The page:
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For years, I didn't know what a chicken ball was. As a Cantonese kid growing up in Canada, this popular "Chinese food" – spherical pieces of battered-fried chicken in plum sauce – was far off from what I ate at home and at authentic Chinese restaurants.
In Chinatowns around the world, dim sum, roasted meats and sweet-and-sour sauces rule. The dominance of these Cantonese specialties around the globe is due to the flock of early emigrants from China's Guangdong province and the surrounding region. But, as I've learned since living in Shanghai, the world of Chinese food is a feast that is regionally defined. In this city, the cuisine is as diverse as its people.
"Shanghainese food is actually based on Huaiyang cuisine," says Gu Delong, Chinese Master Chef at Fairmont Peace Hotel, who has worked at the iconic Shanghai landmark for nearly 40 years. "If you look at Shanghai's population, it's a migrant city. Many people come from Jiangsu and Zhejiang provinces. Our food has the same history: It's a mixed cuisine."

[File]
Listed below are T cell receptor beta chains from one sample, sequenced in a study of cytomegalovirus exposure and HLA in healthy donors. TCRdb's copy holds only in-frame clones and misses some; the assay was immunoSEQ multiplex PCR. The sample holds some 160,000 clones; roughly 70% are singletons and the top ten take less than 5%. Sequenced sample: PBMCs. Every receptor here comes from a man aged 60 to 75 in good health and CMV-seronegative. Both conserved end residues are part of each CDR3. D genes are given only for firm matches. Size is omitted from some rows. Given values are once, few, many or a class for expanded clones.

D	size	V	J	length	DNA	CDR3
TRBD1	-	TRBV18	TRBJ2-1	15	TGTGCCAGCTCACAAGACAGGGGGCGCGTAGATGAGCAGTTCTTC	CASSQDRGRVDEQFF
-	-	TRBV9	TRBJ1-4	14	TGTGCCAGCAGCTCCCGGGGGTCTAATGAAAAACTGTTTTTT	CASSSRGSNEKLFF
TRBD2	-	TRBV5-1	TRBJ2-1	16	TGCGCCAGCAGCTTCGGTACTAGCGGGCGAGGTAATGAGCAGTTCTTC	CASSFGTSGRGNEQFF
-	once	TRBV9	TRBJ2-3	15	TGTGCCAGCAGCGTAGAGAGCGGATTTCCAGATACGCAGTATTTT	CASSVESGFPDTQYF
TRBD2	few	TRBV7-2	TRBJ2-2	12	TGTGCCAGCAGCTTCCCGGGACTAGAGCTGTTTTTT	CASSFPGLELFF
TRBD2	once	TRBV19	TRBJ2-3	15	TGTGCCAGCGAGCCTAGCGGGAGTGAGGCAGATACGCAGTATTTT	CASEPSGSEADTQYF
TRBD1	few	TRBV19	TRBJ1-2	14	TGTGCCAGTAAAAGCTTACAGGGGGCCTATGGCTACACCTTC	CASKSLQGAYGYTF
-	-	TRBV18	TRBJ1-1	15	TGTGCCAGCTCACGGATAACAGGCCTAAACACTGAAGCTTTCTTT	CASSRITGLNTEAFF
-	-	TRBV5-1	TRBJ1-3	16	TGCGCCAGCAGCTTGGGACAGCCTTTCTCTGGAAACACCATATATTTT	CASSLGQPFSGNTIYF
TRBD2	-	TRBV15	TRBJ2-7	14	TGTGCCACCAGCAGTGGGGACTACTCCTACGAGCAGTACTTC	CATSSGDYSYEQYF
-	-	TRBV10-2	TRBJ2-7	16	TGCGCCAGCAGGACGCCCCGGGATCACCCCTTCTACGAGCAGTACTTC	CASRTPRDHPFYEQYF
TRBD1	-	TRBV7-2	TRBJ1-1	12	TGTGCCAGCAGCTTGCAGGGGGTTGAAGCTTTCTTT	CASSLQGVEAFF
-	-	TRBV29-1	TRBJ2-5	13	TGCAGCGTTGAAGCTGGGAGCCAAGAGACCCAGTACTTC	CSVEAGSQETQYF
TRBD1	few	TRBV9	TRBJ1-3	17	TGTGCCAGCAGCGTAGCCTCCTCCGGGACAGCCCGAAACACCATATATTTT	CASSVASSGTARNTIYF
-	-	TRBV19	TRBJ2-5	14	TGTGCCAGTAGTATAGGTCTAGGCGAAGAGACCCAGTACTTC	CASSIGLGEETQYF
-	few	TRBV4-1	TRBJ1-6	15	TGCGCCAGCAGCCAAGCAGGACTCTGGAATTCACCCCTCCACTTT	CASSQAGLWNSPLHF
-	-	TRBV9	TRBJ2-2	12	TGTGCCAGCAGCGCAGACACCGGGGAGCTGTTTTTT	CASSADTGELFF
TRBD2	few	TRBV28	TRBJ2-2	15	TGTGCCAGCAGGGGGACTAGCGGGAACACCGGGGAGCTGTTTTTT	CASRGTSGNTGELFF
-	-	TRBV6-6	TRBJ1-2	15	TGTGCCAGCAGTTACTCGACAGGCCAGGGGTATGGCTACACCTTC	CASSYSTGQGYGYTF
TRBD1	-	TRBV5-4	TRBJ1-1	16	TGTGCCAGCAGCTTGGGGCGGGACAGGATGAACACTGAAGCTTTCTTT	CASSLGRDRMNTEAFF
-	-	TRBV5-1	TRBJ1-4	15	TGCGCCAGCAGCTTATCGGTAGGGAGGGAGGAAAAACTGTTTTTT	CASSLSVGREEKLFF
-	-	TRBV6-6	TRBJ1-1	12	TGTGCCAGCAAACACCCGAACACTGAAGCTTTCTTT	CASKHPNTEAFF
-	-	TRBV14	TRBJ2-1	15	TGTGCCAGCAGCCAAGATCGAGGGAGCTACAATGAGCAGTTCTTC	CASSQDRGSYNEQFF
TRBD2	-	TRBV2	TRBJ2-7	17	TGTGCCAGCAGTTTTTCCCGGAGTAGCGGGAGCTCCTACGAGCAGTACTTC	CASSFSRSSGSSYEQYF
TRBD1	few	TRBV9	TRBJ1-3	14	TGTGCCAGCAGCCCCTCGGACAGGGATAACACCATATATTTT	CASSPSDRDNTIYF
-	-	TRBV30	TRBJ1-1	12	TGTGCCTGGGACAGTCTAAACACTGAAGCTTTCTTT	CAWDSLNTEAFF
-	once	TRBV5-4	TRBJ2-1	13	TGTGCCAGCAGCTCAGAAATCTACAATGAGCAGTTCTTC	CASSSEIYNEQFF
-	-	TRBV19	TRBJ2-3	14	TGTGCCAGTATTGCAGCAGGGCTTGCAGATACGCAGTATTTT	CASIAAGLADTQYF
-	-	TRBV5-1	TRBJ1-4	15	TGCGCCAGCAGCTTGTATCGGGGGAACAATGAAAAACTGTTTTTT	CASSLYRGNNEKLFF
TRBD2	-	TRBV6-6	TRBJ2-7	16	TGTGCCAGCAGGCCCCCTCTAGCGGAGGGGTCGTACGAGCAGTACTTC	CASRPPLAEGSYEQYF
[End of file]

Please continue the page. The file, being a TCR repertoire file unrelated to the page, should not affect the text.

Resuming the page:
Huaiyang food, which stretches back almost 2,000 years to the pre-Qin dynasty, originated in the lower reaches of the Huai and Yangtze rivers. Representing the best of the country's eastern region, the cuisine is characterized by cooking methods like stewing and braising.
Anthony Zhao, a Shanghainese chef and restaurant consultant, isn't surprised that his hometown fare hasn't won over the world's palates. It is not for the faint of heart; even Chinese from other cities complain that it is either too sweet or too oily. "Our food is very greasy and rich," Zhao says. Zhao points to one of Shanghai's signature dishes, red-braised pork (in Mandarin, hong shao rou), which is also famously known as Mao Zedong's favorite food. The chopped pieces of fatty pork belly are simmered in dark soy sauce, rice wine, star anise and ginger. "Many people may be scared of this dish and other traditional Shanghainese food, thinking it won't be healthy," Gu Delong says.
Another favorite is chicken on the bone covered in a thick soy sauce and punctuated by fermented bean curd paste (ji gu jiang). The dish is meant to be eaten slowly, where every bite is savored. In addition to thick-sauced specialties, Shanghainese love vinegary, wine-infused food. Drunken chicken (zui ji), made with boneless and tender pieces of meat soaked in shaoxing wine, bursts with flavor. Even the city's signature dumplings, pan-fried pork buns (shen jian bao) and steamed soup and pork-filled dumplings (xiao long bao), must be dipped in black vinegar and shredded ginger.
The city's cuisine is often described as "sweetness from savory flavors, oily and thick, combined with red cooking," Gu adds. Hearty and rich, it is one of the best Chinese comfort cuisines. "It's very satisfying," Zhao says. "It reminds me of home."